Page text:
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The News Wasn't Good. Caroline St. Clair read the verdict on the jurors' faces well before it was passed to the judge. None of the twelve could look at her. Her client had been found guilty.
The rational part of her knew it was for the best. The man had kidnapped his ex-wife, held her hostage for three days, and repeatedly raped her. A respected state legislator with an otherwise spotless record, he would serve his term in the relative comfort of a federal prison, receive the psychiatric help he needed, and be paroled while he was still young enough to start again. In some regards an acquittal, which would have tossed him to the media and others bent on exploitation at a time when he was as bruised as his ex-wife, would have been more cruel.
But for Caroline each win was crucial. Wins generated renown, renown generated new cases, and new cases fattened the bottom line that was the obsession of the predominantly male partnership of Holten, Wills, and Duluth. Like so many of its kind, it had spent the better part of two decades in overextension, but while other firms folded, Holten, Wills, and Duluth clung to solvency. The cost was a fixation on cutting dead weight, limiting perks, and streamlining operations -- and a preoccupation with accounts receivable.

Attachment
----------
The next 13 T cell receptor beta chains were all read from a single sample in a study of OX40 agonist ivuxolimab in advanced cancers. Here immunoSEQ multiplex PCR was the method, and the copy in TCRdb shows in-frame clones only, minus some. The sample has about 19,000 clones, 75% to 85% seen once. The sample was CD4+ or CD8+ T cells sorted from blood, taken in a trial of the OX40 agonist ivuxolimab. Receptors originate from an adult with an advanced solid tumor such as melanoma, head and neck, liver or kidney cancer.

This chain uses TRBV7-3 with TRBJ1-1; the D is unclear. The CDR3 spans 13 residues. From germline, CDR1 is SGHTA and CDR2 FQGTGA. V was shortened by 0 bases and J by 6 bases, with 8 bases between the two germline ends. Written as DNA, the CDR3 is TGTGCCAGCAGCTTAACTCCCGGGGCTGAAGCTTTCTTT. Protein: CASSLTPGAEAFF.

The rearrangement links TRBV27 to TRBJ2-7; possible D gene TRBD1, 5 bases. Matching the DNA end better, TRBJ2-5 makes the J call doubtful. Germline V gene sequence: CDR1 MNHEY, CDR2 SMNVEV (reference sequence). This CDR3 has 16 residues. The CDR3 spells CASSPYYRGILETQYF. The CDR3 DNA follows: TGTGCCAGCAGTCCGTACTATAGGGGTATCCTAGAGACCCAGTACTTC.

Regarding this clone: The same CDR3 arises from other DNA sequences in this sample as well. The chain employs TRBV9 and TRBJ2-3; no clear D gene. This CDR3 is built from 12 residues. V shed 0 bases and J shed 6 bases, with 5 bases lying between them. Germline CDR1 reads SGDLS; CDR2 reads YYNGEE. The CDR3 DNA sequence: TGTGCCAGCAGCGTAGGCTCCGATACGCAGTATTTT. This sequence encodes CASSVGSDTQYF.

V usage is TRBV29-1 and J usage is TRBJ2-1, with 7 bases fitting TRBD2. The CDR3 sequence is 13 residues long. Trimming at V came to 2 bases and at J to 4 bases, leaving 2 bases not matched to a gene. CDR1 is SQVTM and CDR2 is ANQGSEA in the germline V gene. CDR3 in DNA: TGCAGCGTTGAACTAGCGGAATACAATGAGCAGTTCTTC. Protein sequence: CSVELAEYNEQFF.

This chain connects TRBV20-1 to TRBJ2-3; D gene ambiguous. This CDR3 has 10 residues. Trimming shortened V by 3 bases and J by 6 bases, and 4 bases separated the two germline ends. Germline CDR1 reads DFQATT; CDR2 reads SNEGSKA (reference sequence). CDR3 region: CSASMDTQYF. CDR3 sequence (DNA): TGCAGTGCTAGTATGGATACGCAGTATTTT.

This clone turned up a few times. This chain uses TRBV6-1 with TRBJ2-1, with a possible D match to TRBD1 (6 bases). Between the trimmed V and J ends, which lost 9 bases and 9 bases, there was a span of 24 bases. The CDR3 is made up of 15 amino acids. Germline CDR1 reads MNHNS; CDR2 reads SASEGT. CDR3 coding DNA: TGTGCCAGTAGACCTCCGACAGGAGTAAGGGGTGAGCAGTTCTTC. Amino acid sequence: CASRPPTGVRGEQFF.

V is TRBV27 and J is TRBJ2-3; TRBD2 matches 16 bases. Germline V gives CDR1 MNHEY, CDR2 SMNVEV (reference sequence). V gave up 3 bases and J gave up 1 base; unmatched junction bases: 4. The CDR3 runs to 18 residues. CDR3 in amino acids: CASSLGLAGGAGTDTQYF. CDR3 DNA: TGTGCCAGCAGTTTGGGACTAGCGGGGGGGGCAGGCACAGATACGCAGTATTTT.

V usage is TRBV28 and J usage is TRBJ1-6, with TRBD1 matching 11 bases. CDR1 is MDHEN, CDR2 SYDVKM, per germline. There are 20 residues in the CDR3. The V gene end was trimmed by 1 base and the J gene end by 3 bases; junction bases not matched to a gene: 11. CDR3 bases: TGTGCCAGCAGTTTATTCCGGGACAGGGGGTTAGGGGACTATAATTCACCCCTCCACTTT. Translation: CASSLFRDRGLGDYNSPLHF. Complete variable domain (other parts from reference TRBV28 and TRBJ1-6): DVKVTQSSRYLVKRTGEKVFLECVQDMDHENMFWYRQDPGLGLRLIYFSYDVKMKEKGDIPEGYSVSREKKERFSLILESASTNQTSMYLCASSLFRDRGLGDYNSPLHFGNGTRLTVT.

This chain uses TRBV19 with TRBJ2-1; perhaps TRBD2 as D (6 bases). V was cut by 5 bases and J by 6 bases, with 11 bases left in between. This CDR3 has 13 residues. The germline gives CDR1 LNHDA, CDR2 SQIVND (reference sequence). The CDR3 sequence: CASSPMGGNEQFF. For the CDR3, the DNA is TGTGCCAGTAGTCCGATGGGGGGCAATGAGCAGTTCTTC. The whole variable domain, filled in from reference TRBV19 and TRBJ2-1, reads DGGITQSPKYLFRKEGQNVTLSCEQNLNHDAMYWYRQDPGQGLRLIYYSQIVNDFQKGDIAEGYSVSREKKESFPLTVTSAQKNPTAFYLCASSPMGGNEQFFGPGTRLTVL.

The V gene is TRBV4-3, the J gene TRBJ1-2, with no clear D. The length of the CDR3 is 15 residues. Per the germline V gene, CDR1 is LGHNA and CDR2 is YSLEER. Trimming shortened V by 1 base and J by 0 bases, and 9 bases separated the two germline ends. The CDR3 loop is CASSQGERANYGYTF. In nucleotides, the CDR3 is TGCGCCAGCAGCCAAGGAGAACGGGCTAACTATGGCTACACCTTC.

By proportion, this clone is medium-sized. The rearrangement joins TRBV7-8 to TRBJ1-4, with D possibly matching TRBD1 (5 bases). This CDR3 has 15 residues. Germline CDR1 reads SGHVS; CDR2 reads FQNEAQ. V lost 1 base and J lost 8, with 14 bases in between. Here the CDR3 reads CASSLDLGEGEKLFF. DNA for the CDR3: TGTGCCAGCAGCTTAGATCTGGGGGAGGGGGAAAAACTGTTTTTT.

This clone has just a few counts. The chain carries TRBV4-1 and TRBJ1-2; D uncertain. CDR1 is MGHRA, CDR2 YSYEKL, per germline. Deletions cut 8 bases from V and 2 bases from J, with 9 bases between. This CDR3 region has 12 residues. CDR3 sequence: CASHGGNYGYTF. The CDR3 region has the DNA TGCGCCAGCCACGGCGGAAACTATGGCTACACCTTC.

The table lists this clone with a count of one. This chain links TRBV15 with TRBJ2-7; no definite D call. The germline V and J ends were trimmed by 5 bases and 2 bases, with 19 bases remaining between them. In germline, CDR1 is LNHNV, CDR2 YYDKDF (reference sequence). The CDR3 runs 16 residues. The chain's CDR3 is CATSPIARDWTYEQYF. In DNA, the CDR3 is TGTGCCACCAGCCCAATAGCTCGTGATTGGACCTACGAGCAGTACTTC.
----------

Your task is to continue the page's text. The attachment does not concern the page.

Caroline was one of the newer and, even at forty, younger partners. The future of the firm rested on her shoulders, lectured her older colleagues in the same breath that they grilled her on her billable hours. They didn't like sharing the wealth. Worse, they didn't like women. Caroline had to work twice as hard and be twice as good for the same recognition. She had to be more clever in the manipulation of legal theory, more aggressive negotiating with prosecutors, more effective with juries.
She had badly, badly needed this win.
"Tough break," said one of her fellow junior partners from the door of her office. "The press opportunities would have been good, what with your man's political connections. Now you get exposure for a loss."
Caroline shot him a look that might have been more stern had he been anyone else. But she and Doug had joined the firm at the same time, both lateral appointees, and though he had been named partner two years before her, she hadn't held it against him. She couldn't afford to. He was her strongest ally in the firm.
"Thanks," she drawled. "I needed that."
"Sorry. But it is true."
"And you think that that thought didn't keep me awake for more than a minute or two last night?" she asked, tapping the desktop with her forefinger, then her pinkie. "I knew the potential for this case when I took it. I thought we had a shot at winning."
"Proving insanity is tough."
"But aside from this one aberration John Baretta has lived an exemplary life," she argued, as she had more eloquently and in greater depth to the jury. "I thought that would count for something."
"Then you do believe he was temporarily insane?"
Caroline had had to believe it. That was the only way she could present an effective defense. With the trial behind her now, though, what would have been, "Definitely!" became, "Arguably." Her fingers kept up their alternating beat. "The man was crazy about his wife. He couldn't accept it when she left him. But he has no history of violence. He's ashamed and apologetic. He isn't a danger to society. He needs therapy. That's all."
"And you need a cigarette."
For My DaughtersBy: Barbara Delinsky